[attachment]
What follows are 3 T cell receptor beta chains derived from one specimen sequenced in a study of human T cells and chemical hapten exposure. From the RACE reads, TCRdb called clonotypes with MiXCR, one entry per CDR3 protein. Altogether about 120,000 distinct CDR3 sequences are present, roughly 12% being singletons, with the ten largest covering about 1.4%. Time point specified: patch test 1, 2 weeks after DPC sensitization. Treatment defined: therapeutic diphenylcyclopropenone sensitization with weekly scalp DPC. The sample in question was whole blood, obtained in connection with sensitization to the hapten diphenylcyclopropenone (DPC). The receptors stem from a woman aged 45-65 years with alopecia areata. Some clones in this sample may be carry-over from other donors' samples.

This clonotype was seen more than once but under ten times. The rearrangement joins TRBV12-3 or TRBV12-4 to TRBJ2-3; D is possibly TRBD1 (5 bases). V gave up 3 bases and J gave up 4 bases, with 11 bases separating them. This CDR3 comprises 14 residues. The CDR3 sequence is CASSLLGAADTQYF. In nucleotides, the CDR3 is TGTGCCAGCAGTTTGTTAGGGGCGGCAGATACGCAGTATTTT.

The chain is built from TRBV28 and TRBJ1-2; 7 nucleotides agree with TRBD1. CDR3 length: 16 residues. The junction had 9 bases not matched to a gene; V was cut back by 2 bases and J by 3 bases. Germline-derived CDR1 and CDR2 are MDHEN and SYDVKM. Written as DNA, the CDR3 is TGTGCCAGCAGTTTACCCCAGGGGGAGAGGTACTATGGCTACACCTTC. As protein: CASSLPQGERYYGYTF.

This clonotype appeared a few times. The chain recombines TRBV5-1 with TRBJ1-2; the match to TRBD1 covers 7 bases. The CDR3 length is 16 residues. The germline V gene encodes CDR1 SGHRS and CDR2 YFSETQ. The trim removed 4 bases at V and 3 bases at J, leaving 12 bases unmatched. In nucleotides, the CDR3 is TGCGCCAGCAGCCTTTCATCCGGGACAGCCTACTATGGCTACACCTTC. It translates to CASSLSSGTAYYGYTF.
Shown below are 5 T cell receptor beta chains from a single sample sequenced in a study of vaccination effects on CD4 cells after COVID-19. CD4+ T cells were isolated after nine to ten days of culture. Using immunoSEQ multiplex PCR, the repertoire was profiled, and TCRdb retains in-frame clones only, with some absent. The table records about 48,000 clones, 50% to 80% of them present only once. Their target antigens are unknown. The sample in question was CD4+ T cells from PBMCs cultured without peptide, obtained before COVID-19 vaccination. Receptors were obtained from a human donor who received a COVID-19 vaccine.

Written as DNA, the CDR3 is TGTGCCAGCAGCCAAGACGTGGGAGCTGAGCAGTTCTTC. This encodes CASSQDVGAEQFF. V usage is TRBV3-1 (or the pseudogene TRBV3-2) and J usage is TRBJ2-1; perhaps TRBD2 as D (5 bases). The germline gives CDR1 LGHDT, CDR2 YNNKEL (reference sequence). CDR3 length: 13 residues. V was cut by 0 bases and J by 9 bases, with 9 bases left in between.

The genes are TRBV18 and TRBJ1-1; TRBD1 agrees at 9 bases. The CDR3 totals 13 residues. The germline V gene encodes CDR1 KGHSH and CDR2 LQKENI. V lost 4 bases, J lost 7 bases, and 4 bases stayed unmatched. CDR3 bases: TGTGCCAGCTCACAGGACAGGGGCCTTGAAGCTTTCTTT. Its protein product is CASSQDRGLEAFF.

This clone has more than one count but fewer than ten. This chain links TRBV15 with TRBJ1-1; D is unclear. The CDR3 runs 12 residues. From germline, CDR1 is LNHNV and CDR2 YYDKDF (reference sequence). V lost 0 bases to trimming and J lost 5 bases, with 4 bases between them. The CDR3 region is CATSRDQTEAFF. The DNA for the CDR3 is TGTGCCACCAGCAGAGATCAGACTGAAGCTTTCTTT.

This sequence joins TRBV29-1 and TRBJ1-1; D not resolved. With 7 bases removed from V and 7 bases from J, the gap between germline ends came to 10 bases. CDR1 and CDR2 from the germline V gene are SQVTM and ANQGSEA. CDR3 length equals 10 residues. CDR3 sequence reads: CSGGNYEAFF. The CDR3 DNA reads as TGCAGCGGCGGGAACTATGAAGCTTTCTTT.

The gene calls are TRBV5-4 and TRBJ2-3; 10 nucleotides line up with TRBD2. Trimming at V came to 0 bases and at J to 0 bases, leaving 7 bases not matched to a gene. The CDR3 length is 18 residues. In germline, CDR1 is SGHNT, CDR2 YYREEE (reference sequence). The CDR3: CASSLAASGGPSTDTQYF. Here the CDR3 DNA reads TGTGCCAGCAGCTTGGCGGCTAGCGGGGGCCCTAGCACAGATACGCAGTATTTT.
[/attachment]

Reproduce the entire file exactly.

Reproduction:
What follows are 3 T cell receptor beta chains derived from one specimen sequenced in a study of human T cells and chemical hapten exposure. From the RACE reads, TCRdb called clonotypes with MiXCR, one entry per CDR3 protein. Altogether about 120,000 distinct CDR3 sequences are present, roughly 12% being singletons, with the ten largest covering about 1.4%. Time point specified: patch test 1, 2 weeks after DPC sensitization. Treatment defined: therapeutic diphenylcyclopropenone sensitization with weekly scalp DPC. The sample in question was whole blood, obtained in connection with sensitization to the hapten diphenylcyclopropenone (DPC). The receptors stem from a woman aged 45-65 years with alopecia areata. Some clones in this sample may be carry-over from other donors' samples.

This clonotype was seen more than once but under ten times. The rearrangement joins TRBV12-3 or TRBV12-4 to TRBJ2-3; D is possibly TRBD1 (5 bases). V gave up 3 bases and J gave up 4 bases, with 11 bases separating them. This CDR3 comprises 14 residues. The CDR3 sequence is CASSLLGAADTQYF. In nucleotides, the CDR3 is TGTGCCAGCAGTTTGTTAGGGGCGGCAGATACGCAGTATTTT.

The chain is built from TRBV28 and TRBJ1-2; 7 nucleotides agree with TRBD1. CDR3 length: 16 residues. The junction had 9 bases not matched to a gene; V was cut back by 2 bases and J by 3 bases. Germline-derived CDR1 and CDR2 are MDHEN and SYDVKM. Written as DNA, the CDR3 is TGTGCCAGCAGTTTACCCCAGGGGGAGAGGTACTATGGCTACACCTTC. As protein: CASSLPQGERYYGYTF.

This clonotype appeared a few times. The chain recombines TRBV5-1 with TRBJ1-2; the match to TRBD1 covers 7 bases. The CDR3 length is 16 residues. The germline V gene encodes CDR1 SGHRS and CDR2 YFSETQ. The trim removed 4 bases at V and 3 bases at J, leaving 12 bases unmatched. In nucleotides, the CDR3 is TGCGCCAGCAGCCTTTCATCCGGGACAGCCTACTATGGCTACACCTTC. It translates to CASSLSSGTAYYGYTF.
Shown below are 5 T cell receptor beta chains from a single sample sequenced in a study of vaccination effects on CD4 cells after COVID-19. CD4+ T cells were isolated after nine to ten days of culture. Using immunoSEQ multiplex PCR, the repertoire was profiled, and TCRdb retains in-frame clones only, with some absent. The table records about 48,000 clones, 50% to 80% of them present only once. Their target antigens are unknown. The sample in question was CD4+ T cells from PBMCs cultured without peptide, obtained before COVID-19 vaccination. Receptors were obtained from a human donor who received a COVID-19 vaccine.

Written as DNA, the CDR3 is TGTGCCAGCAGCCAAGACGTGGGAGCTGAGCAGTTCTTC. This encodes CASSQDVGAEQFF. V usage is TRBV3-1 (or the pseudogene TRBV3-2) and J usage is TRBJ2-1; perhaps TRBD2 as D (5 bases). The germline gives CDR1 LGHDT, CDR2 YNNKEL (reference sequence). CDR3 length: 13 residues. V was cut by 0 bases and J by 9 bases, with 9 bases left in between.

The genes are TRBV18 and TRBJ1-1; TRBD1 agrees at 9 bases. The CDR3 totals 13 residues. The germline V gene encodes CDR1 KGHSH and CDR2 LQKENI. V lost 4 bases, J lost 7 bases, and 4 bases stayed unmatched. CDR3 bases: TGTGCCAGCTCACAGGACAGGGGCCTTGAAGCTTTCTTT. Its protein product is CASSQDRGLEAFF.

This clone has more than one count but fewer than ten. This chain links TRBV15 with TRBJ1-1; D is unclear. The CDR3 runs 12 residues. From germline, CDR1 is LNHNV and CDR2 YYDKDF (reference sequence). V lost 0 bases to trimming and J lost 5 bases, with 4 bases between them. The CDR3 region is CATSRDQTEAFF. The DNA for the CDR3 is TGTGCCACCAGCAGAGATCAGACTGAAGCTTTCTTT.

This sequence joins TRBV29-1 and TRBJ1-1; D not resolved. With 7 bases removed from V and 7 bases from J, the gap between germline ends came to 10 bases. CDR1 and CDR2 from the germline V gene are SQVTM and ANQGSEA. CDR3 length equals 10 residues. CDR3 sequence reads: CSGGNYEAFF. The CDR3 DNA reads as TGCAGCGGCGGGAACTATGAAGCTTTCTTT.

The gene calls are TRBV5-4 and TRBJ2-3; 10 nucleotides line up with TRBD2. Trimming at V came to 0 bases and at J to 0 bases, leaving 7 bases not matched to a gene. The CDR3 length is 18 residues. In germline, CDR1 is SGHNT, CDR2 YYREEE (reference sequence). The CDR3: CASSLAASGGPSTDTQYF. Here the CDR3 DNA reads TGTGCCAGCAGCTTGGCGGCTAGCGGGGGCCCTAGCACAGATACGCAGTATTTT.